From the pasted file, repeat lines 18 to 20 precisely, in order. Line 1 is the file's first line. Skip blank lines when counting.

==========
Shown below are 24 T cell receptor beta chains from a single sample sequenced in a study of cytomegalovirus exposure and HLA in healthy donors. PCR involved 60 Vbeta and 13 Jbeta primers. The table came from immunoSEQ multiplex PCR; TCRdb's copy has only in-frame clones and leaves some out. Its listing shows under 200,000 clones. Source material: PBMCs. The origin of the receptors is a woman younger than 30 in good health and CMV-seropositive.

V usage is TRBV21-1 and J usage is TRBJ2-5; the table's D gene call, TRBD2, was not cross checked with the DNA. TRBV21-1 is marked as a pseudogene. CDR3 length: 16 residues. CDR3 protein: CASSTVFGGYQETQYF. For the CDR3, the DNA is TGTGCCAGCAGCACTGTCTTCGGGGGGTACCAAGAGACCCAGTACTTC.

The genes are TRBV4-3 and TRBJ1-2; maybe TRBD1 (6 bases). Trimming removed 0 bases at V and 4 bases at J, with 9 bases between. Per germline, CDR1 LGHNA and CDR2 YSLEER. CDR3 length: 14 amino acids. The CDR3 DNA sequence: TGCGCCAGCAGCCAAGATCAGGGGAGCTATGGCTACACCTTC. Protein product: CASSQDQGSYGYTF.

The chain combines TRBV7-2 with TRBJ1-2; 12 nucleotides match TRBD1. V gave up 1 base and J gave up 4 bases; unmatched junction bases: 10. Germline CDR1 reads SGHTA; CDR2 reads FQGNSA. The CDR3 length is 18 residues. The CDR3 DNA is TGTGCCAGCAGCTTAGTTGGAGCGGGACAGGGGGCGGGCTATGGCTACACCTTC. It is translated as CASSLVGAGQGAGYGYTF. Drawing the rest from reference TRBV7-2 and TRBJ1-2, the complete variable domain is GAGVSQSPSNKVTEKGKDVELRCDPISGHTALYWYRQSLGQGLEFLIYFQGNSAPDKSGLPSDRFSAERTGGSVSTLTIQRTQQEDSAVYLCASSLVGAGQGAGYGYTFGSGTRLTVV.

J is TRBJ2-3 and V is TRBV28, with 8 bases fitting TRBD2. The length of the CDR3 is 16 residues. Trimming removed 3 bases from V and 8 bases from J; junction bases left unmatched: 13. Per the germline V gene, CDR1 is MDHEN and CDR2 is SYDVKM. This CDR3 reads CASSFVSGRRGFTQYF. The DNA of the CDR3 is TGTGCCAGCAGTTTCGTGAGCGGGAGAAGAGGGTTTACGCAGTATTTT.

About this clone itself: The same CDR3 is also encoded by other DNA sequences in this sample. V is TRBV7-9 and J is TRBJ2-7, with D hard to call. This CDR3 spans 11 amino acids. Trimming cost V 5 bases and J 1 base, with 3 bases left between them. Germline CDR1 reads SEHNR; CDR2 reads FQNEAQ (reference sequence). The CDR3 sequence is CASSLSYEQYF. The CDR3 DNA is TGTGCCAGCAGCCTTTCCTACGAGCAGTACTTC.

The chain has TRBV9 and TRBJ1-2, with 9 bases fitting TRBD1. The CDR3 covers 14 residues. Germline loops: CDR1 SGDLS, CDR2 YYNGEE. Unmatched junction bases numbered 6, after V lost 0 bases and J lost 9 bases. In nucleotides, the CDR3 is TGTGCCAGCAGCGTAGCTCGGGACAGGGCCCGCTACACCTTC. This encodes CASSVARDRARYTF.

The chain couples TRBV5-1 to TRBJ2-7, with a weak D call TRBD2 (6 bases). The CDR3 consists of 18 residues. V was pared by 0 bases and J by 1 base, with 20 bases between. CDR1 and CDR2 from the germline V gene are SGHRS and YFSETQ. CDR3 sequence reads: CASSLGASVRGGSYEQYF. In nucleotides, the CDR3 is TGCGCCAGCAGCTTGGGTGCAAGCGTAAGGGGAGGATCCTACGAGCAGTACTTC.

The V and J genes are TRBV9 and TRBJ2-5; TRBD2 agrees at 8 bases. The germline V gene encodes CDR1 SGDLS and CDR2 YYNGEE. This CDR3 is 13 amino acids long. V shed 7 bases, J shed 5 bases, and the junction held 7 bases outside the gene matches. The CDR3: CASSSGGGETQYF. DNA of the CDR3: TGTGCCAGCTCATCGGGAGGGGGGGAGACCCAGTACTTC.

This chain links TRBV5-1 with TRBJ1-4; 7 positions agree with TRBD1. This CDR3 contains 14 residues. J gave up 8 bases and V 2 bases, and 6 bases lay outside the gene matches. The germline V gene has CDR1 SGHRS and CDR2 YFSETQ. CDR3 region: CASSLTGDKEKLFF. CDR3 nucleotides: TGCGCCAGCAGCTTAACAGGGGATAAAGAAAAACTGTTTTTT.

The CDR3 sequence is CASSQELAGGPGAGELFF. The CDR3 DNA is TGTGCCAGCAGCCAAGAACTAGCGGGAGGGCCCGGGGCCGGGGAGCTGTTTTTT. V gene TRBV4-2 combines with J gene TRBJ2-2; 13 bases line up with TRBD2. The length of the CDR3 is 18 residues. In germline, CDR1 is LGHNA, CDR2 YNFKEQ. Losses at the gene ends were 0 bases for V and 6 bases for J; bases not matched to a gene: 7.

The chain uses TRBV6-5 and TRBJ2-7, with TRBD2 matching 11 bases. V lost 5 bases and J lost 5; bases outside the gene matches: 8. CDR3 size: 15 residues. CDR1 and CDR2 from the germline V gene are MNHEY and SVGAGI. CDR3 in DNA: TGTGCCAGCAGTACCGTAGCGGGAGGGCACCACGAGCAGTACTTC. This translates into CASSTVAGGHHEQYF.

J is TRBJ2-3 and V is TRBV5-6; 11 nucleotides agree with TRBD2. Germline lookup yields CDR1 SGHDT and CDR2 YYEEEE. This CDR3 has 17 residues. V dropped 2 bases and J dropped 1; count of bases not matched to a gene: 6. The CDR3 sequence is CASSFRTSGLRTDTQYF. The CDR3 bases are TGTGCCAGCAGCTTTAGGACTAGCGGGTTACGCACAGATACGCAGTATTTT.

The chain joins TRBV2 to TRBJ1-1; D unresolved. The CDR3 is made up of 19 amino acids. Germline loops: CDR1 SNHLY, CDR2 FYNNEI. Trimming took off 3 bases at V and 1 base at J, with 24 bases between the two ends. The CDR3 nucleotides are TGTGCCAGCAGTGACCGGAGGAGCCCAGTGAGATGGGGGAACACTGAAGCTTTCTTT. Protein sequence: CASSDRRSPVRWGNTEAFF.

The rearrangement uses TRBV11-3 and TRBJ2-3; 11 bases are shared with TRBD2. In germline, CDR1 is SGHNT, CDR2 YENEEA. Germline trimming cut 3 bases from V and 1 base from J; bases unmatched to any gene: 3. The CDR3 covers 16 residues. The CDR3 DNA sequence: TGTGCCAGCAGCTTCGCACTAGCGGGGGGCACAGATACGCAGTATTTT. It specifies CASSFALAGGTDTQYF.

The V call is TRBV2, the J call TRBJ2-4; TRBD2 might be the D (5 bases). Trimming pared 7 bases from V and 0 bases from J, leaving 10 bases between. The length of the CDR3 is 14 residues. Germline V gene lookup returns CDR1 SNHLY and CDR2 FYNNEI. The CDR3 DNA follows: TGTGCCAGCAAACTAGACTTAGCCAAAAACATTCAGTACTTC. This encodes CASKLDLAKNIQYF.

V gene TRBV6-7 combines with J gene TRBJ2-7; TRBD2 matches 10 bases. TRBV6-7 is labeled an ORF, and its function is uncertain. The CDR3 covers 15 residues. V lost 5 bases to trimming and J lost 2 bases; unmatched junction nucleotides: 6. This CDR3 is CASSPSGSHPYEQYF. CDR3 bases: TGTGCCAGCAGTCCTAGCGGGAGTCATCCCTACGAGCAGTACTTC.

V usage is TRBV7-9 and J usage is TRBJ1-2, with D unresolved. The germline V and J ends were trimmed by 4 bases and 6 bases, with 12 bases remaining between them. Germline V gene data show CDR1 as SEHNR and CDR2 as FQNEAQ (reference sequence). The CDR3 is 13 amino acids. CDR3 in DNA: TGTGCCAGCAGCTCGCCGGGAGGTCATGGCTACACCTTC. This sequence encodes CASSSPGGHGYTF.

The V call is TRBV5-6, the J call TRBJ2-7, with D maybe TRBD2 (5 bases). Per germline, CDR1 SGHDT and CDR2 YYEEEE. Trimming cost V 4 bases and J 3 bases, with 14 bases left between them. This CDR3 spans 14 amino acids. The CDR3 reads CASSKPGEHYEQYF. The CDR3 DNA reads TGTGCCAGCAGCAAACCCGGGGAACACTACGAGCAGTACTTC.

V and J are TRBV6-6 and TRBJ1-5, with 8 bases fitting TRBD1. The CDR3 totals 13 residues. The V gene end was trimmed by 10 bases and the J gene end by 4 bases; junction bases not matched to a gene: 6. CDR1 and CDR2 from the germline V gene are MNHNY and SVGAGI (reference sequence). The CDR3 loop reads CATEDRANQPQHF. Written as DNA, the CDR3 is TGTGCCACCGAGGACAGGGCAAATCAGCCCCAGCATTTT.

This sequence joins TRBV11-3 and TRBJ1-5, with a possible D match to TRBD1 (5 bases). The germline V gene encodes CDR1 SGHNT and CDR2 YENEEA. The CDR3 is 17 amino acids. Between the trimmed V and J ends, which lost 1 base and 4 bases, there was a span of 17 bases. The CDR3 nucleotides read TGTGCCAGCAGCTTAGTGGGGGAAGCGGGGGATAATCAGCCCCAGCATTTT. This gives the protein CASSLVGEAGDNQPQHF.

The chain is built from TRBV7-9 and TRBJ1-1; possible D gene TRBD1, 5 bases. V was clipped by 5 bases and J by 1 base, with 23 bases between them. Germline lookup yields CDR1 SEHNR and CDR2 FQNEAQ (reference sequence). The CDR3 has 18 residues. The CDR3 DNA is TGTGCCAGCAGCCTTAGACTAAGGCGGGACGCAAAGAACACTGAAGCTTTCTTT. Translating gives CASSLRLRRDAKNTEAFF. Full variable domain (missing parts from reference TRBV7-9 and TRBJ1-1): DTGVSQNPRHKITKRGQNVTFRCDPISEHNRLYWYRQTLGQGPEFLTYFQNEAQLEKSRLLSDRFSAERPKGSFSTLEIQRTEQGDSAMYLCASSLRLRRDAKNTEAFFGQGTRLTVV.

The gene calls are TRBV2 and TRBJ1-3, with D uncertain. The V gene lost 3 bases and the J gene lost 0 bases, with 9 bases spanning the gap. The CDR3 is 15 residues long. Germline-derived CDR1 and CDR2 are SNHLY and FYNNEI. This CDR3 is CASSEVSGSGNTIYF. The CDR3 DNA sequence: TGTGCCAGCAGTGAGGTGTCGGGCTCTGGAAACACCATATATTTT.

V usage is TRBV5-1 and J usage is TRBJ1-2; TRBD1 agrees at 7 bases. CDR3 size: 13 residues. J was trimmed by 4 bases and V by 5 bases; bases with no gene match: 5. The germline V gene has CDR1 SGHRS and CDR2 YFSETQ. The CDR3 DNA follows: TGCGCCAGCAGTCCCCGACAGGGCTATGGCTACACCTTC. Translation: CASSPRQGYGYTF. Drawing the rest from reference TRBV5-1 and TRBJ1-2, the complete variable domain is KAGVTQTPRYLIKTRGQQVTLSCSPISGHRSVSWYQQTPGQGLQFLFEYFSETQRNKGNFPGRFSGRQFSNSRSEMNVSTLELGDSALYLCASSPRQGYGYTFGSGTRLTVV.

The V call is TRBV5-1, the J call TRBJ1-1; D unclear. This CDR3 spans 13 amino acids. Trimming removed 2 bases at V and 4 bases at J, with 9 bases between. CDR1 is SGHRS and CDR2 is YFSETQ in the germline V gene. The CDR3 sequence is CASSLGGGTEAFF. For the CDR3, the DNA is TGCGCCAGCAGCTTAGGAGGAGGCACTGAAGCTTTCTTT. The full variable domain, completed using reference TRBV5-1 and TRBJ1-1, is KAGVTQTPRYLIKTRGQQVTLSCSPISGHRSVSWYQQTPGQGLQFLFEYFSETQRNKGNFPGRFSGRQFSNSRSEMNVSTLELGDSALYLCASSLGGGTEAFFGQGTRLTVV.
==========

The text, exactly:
V usage is TRBV7-9 and J usage is TRBJ1-2, with D unresolved. The germline V and J ends were trimmed by 4 bases and 6 bases, with 12 bases remaining between them. Germline V gene data show CDR1 as SEHNR and CDR2 as FQNEAQ (reference sequence). The CDR3 is 13 amino acids. CDR3 in DNA: TGTGCCAGCAGCTCGCCGGGAGGTCATGGCTACACCTTC. This sequence encodes CASSSPGGHGYTF.

The V call is TRBV5-6, the J call TRBJ2-7, with D maybe TRBD2 (5 bases). Per germline, CDR1 SGHDT and CDR2 YYEEEE. Trimming cost V 4 bases and J 3 bases, with 14 bases left between them. This CDR3 spans 14 amino acids. The CDR3 reads CASSKPGEHYEQYF. The CDR3 DNA reads TGTGCCAGCAGCAAACCCGGGGAACACTACGAGCAGTACTTC.

V and J are TRBV6-6 and TRBJ1-5, with 8 bases fitting TRBD1. The CDR3 totals 13 residues. The V gene end was trimmed by 10 bases and the J gene end by 4 bases; junction bases not matched to a gene: 6. CDR1 and CDR2 from the germline V gene are MNHNY and SVGAGI (reference sequence). The CDR3 loop reads CATEDRANQPQHF. Written as DNA, the CDR3 is TGTGCCACCGAGGACAGGGCAAATCAGCCCCAGCATTTT.